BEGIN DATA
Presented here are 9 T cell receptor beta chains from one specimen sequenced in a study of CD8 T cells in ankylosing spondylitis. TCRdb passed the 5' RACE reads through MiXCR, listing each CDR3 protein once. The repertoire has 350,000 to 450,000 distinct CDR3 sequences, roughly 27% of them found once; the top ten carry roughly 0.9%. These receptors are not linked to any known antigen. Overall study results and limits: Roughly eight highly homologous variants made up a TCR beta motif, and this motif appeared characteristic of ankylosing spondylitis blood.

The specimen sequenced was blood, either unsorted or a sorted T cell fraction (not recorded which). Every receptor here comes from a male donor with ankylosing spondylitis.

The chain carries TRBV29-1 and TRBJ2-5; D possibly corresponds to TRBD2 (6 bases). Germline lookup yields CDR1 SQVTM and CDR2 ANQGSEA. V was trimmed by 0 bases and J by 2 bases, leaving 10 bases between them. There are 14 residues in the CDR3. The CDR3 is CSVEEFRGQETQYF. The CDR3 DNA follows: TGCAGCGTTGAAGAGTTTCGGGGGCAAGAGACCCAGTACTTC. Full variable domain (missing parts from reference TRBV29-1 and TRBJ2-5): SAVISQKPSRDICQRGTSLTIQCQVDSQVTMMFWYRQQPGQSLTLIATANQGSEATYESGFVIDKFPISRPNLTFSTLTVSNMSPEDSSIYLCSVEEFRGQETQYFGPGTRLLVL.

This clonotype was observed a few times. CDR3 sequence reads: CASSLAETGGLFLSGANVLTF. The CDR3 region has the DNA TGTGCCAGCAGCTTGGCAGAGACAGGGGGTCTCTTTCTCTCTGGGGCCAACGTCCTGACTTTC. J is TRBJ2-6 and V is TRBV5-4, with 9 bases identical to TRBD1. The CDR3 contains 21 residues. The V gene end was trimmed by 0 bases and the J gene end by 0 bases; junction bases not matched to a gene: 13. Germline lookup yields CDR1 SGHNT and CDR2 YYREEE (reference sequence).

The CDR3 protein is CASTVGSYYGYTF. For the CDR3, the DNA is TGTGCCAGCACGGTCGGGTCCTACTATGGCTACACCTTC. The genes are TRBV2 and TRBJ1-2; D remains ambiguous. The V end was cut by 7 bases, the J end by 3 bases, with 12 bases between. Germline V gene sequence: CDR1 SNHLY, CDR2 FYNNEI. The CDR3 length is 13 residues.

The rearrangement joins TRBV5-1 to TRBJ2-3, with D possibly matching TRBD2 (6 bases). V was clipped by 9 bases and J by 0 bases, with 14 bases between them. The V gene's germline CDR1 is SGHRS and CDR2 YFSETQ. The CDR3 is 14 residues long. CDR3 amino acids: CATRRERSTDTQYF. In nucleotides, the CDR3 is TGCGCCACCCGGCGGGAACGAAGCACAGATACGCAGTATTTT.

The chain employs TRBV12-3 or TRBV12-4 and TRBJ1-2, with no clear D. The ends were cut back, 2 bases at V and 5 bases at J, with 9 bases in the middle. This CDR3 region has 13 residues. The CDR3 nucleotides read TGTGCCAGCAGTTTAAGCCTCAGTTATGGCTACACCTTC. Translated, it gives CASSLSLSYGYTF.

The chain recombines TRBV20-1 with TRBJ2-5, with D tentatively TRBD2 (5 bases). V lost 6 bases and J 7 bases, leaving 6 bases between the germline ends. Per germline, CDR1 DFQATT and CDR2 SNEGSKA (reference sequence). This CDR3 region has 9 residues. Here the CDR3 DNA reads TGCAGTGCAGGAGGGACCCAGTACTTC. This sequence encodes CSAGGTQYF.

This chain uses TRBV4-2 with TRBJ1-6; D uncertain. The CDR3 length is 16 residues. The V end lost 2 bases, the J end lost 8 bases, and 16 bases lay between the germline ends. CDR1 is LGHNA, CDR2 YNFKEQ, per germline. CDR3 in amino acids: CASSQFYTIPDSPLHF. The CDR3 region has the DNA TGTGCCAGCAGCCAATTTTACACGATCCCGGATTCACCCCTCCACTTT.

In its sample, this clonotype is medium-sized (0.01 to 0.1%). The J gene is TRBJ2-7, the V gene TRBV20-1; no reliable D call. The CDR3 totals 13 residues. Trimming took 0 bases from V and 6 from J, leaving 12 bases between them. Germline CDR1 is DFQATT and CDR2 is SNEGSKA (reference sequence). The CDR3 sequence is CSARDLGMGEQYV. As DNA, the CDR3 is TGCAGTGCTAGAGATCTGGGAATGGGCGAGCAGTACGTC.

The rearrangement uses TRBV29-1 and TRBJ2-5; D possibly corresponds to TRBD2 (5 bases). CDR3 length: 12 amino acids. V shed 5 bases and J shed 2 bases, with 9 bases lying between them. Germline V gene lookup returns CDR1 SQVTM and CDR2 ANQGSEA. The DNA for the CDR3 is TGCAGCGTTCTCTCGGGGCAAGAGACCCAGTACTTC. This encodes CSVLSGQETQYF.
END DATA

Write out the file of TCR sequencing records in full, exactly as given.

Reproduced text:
Presented here are 9 T cell receptor beta chains from one specimen sequenced in a study of CD8 T cells in ankylosing spondylitis. TCRdb passed the 5' RACE reads through MiXCR, listing each CDR3 protein once. The repertoire has 350,000 to 450,000 distinct CDR3 sequences, roughly 27% of them found once; the top ten carry roughly 0.9%. These receptors are not linked to any known antigen. Overall study results and limits: Roughly eight highly homologous variants made up a TCR beta motif, and this motif appeared characteristic of ankylosing spondylitis blood.

The specimen sequenced was blood, either unsorted or a sorted T cell fraction (not recorded which). Every receptor here comes from a male donor with ankylosing spondylitis.

The chain carries TRBV29-1 and TRBJ2-5; D possibly corresponds to TRBD2 (6 bases). Germline lookup yields CDR1 SQVTM and CDR2 ANQGSEA. V was trimmed by 0 bases and J by 2 bases, leaving 10 bases between them. There are 14 residues in the CDR3. The CDR3 is CSVEEFRGQETQYF. The CDR3 DNA follows: TGCAGCGTTGAAGAGTTTCGGGGGCAAGAGACCCAGTACTTC. Full variable domain (missing parts from reference TRBV29-1 and TRBJ2-5): SAVISQKPSRDICQRGTSLTIQCQVDSQVTMMFWYRQQPGQSLTLIATANQGSEATYESGFVIDKFPISRPNLTFSTLTVSNMSPEDSSIYLCSVEEFRGQETQYFGPGTRLLVL.

This clonotype was observed a few times. CDR3 sequence reads: CASSLAETGGLFLSGANVLTF. The CDR3 region has the DNA TGTGCCAGCAGCTTGGCAGAGACAGGGGGTCTCTTTCTCTCTGGGGCCAACGTCCTGACTTTC. J is TRBJ2-6 and V is TRBV5-4, with 9 bases identical to TRBD1. The CDR3 contains 21 residues. The V gene end was trimmed by 0 bases and the J gene end by 0 bases; junction bases not matched to a gene: 13. Germline lookup yields CDR1 SGHNT and CDR2 YYREEE (reference sequence).

The CDR3 protein is CASTVGSYYGYTF. For the CDR3, the DNA is TGTGCCAGCACGGTCGGGTCCTACTATGGCTACACCTTC. The genes are TRBV2 and TRBJ1-2; D remains ambiguous. The V end was cut by 7 bases, the J end by 3 bases, with 12 bases between. Germline V gene sequence: CDR1 SNHLY, CDR2 FYNNEI. The CDR3 length is 13 residues.

The rearrangement joins TRBV5-1 to TRBJ2-3, with D possibly matching TRBD2 (6 bases). V was clipped by 9 bases and J by 0 bases, with 14 bases between them. The V gene's germline CDR1 is SGHRS and CDR2 YFSETQ. The CDR3 is 14 residues long. CDR3 amino acids: CATRRERSTDTQYF. In nucleotides, the CDR3 is TGCGCCACCCGGCGGGAACGAAGCACAGATACGCAGTATTTT.

The chain employs TRBV12-3 or TRBV12-4 and TRBJ1-2, with no clear D. The ends were cut back, 2 bases at V and 5 bases at J, with 9 bases in the middle. This CDR3 region has 13 residues. The CDR3 nucleotides read TGTGCCAGCAGTTTAAGCCTCAGTTATGGCTACACCTTC. Translated, it gives CASSLSLSYGYTF.

The chain recombines TRBV20-1 with TRBJ2-5, with D tentatively TRBD2 (5 bases). V lost 6 bases and J 7 bases, leaving 6 bases between the germline ends. Per germline, CDR1 DFQATT and CDR2 SNEGSKA (reference sequence). This CDR3 region has 9 residues. Here the CDR3 DNA reads TGCAGTGCAGGAGGGACCCAGTACTTC. This sequence encodes CSAGGTQYF.

This chain uses TRBV4-2 with TRBJ1-6; D uncertain. The CDR3 length is 16 residues. The V end lost 2 bases, the J end lost 8 bases, and 16 bases lay between the germline ends. CDR1 is LGHNA, CDR2 YNFKEQ, per germline. CDR3 in amino acids: CASSQFYTIPDSPLHF. The CDR3 region has the DNA TGTGCCAGCAGCCAATTTTACACGATCCCGGATTCACCCCTCCACTTT.

In its sample, this clonotype is medium-sized (0.01 to 0.1%). The J gene is TRBJ2-7, the V gene TRBV20-1; no reliable D call. The CDR3 totals 13 residues. Trimming took 0 bases from V and 6 from J, leaving 12 bases between them. Germline CDR1 is DFQATT and CDR2 is SNEGSKA (reference sequence). The CDR3 sequence is CSARDLGMGEQYV. As DNA, the CDR3 is TGCAGTGCTAGAGATCTGGGAATGGGCGAGCAGTACGTC.

The rearrangement uses TRBV29-1 and TRBJ2-5; D possibly corresponds to TRBD2 (5 bases). CDR3 length: 12 amino acids. V shed 5 bases and J shed 2 bases, with 9 bases lying between them. Germline V gene lookup returns CDR1 SQVTM and CDR2 ANQGSEA. The DNA for the CDR3 is TGCAGCGTTCTCTCGGGGCAAGAGACCCAGTACTTC. This encodes CSVLSGQETQYF.